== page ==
The

thermal conditions at the surface can usually be


approximated with reasonable accuracy to be:
o

Constant surface temperature (constant )

Realized when a phase change process such as boiling and


condensation occurs at the outer surface of the tube

Constant surface heat flux (constant )

Realized when the tube is subjected to uniform radiation or electric


resistance heating

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Convective Heat Transfer

Internal Forced Convection

Constant

= =

=

ln

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Convective Heat Transfer

Internal Forced Convection

Constant

= =

= +

= , = ,

, = +
, = +

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Convective Heat Transfer

Internal Forced Convection

Pumping Power Requirement

Volume flow rate: =


Friction Factor,
For fully-developed laminar flow (or at least hydrodynamically
fully-developed) in tubes - Use Table 8-1.
For turbulent flow in tubes:
= 0.790 ln Re 1.64 2 104 < Re < 106
Pressure Drop,
2
=
2
=

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Convective Heat Transfer

Internal Forced Convection

Internal Forced Convection


Laminar Flow
Developing
flow
Use Equation 1
(constant Ts)

Turbulent Flow

Fullydeveloped flow

Developing
flow

Fullydeveloped flow

Table 8-1

See Note 1

Use Equation 2

(constant Ts and
qs)

(constant Ts and
qs)

(constant Ts and
qs)

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Convective Heat Transfer

Internal Forced Convection

For

developing, laminar flow in entrance region for circular


tube assuming constant Ts
Equation 1:

Nu = 3.66 +

0.065 D/L RePr


1+0.04 D/L RePr 2/3

For fully-developed turbulent flow in smooth tubes

Equation 2:

Nu = 0.023Re4/5 Pr n

= 0.4
for heating
( > )
= 0.3
for cooling
<
Note 1: For developing, turbulent flow in smooth tubes, use
Equation 2.
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Convective Heat Transfer

Internal Forced Convection

Heat Transfer Coefficient


o

can be computed once the


Nusselt value is known,

=

Convective Heat Transfer


o

Constant

=
o Constant
= , = ,
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Convective Heat Transfer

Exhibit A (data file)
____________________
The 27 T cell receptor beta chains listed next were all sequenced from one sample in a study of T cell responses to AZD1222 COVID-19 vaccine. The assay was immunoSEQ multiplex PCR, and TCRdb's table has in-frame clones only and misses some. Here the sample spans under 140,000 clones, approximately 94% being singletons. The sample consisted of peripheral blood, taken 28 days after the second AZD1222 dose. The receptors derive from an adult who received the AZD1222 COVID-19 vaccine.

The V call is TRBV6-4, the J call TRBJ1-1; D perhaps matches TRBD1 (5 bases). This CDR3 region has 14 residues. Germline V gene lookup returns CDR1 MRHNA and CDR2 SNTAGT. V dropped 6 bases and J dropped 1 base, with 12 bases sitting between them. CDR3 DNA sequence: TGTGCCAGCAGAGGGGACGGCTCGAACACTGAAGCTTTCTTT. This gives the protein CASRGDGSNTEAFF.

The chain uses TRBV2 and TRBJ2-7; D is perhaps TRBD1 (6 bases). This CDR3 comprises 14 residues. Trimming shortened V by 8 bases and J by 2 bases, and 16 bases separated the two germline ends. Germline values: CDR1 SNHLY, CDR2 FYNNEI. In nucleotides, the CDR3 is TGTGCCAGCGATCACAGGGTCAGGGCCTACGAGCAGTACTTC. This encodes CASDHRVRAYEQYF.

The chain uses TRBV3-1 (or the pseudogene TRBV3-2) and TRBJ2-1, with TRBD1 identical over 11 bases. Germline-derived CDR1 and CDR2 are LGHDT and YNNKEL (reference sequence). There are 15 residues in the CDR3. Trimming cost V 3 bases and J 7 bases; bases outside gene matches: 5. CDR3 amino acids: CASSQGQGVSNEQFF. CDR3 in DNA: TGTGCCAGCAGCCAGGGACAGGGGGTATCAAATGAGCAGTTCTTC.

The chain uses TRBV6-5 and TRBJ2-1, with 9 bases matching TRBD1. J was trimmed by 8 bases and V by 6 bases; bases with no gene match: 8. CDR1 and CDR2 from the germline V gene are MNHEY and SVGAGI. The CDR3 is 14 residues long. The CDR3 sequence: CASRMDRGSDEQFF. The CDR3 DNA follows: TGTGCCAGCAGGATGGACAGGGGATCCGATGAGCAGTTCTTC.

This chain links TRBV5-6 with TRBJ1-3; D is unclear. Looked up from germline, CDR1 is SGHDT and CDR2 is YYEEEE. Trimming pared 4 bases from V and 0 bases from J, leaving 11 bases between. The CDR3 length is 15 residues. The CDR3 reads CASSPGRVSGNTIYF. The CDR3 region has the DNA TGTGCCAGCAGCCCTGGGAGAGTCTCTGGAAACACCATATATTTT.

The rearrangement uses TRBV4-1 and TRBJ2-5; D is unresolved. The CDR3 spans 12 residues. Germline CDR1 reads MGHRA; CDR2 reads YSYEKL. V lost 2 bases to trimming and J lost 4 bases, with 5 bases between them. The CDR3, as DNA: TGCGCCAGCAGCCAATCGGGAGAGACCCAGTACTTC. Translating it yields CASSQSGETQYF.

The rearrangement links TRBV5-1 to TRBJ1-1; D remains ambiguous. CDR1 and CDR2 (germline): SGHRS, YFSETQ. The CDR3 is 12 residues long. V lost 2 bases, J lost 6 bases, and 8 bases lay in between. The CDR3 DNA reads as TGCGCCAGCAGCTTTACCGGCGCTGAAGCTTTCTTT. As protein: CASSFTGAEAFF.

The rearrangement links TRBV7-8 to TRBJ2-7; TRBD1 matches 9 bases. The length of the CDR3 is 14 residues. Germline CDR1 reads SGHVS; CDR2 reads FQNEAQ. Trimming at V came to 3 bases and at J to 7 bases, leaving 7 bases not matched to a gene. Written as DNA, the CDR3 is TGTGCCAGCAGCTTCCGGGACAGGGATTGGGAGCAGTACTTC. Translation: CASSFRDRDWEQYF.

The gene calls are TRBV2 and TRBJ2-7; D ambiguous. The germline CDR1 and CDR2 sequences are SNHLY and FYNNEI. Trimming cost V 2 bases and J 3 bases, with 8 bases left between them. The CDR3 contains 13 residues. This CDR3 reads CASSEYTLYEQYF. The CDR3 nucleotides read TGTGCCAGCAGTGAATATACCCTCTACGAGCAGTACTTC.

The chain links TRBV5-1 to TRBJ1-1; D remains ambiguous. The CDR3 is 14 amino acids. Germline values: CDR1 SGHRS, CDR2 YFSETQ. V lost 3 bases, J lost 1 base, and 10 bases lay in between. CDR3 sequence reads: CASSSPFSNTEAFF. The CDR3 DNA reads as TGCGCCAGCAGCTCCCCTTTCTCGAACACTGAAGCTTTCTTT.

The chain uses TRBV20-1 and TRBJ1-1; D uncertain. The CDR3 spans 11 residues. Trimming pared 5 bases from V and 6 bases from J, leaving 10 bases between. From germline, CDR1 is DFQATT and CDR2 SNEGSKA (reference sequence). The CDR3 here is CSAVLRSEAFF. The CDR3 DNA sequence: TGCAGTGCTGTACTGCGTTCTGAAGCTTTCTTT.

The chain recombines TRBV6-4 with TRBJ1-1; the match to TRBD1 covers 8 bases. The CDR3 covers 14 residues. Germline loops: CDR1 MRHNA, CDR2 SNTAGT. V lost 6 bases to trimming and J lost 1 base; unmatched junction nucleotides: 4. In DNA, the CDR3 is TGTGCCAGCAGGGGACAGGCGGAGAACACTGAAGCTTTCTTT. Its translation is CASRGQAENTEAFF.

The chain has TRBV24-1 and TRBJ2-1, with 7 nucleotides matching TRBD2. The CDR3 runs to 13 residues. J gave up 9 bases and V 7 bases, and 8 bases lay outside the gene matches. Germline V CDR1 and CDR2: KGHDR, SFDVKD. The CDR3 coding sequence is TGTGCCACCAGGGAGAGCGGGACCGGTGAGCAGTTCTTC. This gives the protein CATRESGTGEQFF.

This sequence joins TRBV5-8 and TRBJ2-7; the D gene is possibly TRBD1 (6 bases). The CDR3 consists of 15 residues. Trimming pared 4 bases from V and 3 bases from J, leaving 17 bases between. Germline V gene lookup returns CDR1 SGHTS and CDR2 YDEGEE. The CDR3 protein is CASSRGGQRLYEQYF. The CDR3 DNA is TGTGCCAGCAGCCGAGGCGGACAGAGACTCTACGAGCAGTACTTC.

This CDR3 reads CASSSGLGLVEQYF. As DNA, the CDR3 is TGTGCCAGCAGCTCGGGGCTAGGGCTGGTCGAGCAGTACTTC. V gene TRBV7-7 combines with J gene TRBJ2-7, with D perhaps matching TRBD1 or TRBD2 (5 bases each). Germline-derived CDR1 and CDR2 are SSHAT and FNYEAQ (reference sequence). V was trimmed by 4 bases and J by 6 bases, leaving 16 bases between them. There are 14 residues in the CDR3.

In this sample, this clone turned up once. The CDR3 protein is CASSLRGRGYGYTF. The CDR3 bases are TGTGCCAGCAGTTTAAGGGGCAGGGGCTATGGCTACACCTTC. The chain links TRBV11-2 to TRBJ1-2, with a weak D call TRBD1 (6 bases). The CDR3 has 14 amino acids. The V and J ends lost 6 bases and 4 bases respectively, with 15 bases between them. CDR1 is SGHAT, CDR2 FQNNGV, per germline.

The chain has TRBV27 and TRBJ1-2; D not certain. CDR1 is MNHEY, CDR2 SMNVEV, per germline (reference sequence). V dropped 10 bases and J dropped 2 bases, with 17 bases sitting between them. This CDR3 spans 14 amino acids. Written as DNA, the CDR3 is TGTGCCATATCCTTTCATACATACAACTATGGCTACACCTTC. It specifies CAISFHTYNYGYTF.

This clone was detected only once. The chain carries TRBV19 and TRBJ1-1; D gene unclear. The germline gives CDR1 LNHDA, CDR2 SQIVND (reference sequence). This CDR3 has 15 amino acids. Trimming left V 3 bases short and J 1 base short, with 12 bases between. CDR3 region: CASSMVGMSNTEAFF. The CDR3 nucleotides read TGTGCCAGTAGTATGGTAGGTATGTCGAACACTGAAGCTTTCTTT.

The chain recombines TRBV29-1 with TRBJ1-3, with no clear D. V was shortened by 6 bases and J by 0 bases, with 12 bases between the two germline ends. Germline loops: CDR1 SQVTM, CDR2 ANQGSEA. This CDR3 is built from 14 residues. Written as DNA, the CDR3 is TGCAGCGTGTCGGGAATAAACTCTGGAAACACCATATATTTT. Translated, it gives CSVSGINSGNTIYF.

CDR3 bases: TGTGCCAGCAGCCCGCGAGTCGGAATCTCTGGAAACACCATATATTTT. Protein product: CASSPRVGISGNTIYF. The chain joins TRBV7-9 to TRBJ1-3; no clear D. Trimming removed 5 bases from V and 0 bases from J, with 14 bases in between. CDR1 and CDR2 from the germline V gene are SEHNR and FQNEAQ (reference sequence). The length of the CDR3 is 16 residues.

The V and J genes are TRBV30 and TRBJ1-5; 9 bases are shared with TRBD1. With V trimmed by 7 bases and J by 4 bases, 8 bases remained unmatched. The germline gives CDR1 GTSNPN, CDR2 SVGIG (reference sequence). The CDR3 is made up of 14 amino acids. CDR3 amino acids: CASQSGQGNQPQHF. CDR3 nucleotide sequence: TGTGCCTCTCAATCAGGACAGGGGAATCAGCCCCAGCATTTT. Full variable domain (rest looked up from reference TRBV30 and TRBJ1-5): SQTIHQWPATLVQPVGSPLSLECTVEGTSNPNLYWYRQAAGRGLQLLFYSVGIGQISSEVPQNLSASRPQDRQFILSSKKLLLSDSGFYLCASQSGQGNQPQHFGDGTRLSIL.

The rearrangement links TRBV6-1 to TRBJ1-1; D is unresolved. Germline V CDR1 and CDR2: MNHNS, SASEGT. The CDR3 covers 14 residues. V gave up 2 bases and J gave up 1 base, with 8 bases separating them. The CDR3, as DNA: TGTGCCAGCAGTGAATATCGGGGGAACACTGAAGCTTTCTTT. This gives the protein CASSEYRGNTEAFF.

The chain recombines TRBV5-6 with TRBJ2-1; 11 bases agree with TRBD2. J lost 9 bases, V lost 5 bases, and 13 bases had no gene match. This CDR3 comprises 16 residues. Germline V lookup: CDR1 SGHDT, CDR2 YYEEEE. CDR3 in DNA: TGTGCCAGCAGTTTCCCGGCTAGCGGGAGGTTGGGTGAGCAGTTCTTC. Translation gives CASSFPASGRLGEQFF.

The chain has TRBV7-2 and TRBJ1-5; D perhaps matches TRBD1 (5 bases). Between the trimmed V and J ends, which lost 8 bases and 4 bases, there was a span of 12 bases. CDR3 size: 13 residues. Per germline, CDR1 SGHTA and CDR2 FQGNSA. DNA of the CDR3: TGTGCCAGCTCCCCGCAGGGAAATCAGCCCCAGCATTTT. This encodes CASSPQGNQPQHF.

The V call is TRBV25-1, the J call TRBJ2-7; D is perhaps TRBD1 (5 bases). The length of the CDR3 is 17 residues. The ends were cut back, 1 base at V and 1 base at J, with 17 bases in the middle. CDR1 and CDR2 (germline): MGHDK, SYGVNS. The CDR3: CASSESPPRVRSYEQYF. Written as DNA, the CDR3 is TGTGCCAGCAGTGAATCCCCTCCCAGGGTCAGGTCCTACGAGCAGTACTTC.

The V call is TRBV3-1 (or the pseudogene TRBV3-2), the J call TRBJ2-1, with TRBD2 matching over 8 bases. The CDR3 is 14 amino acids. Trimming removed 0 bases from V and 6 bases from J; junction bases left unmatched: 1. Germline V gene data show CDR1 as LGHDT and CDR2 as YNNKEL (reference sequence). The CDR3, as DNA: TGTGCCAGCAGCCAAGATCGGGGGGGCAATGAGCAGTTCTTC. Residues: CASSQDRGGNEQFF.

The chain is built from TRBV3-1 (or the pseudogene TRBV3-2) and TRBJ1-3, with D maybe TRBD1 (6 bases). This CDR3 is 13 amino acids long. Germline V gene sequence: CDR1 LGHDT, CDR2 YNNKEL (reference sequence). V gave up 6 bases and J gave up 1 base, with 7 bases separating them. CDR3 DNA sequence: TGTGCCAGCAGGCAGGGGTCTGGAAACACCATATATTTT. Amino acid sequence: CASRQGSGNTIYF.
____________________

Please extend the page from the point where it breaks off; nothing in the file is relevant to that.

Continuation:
Internal Forced Convection

Sample Problems
1.

Water is to be heated from 10C to 80C as it flows through


a 4-cm-internal-diameter, 18-m-long tube. The tube is
equipped with an electric resistance heater, which provides
uniform heating throughout the surface of the tube. The
outer surface of the heater is well-insulated, so that in
steady operation all the heat generated in the heater is
transferred to the water in the tube. If the system is to
provide hot water at a rate of 2.4 L/min, determine the
power rating of the resistance heater and estimate the inner
surface temperature of the pipe at the exit. Also, compute
the pressure drop in the tube.
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Convective Heat Transfer

Internal Forced Convection

2.

Sample Problems
An air heater for an industrial application consists of an insulated, concentric
tube annulus, for which air flows through a thin-walled inner tube. Saturated
steam flows through the outer annulus, and condensation of the steam
maintains a uniform temperature Ts on the tube surface. Consider conditions
for which atmospheric air enters a 50-mm diameter tube at a temperature of
15C and a flow rate of = 0.03 kg/s, while saturated steam at 2.5 bars
condenses on the outer surface of the tube.
If the length of the annulus is = 5 m what is the
outlet temperature and heat gain of air? What is
the mass rate at which condensate leaves the
annulus? Also, determine the LMTD, pressure
drop and the power requirement of the pump to
overcome this pressure drop. From the
thermodynamic property table, at = 2.5 bars,
the saturation temperature and the latent heat of
fusion are 127.43C and 2181.55 J/kg, respectively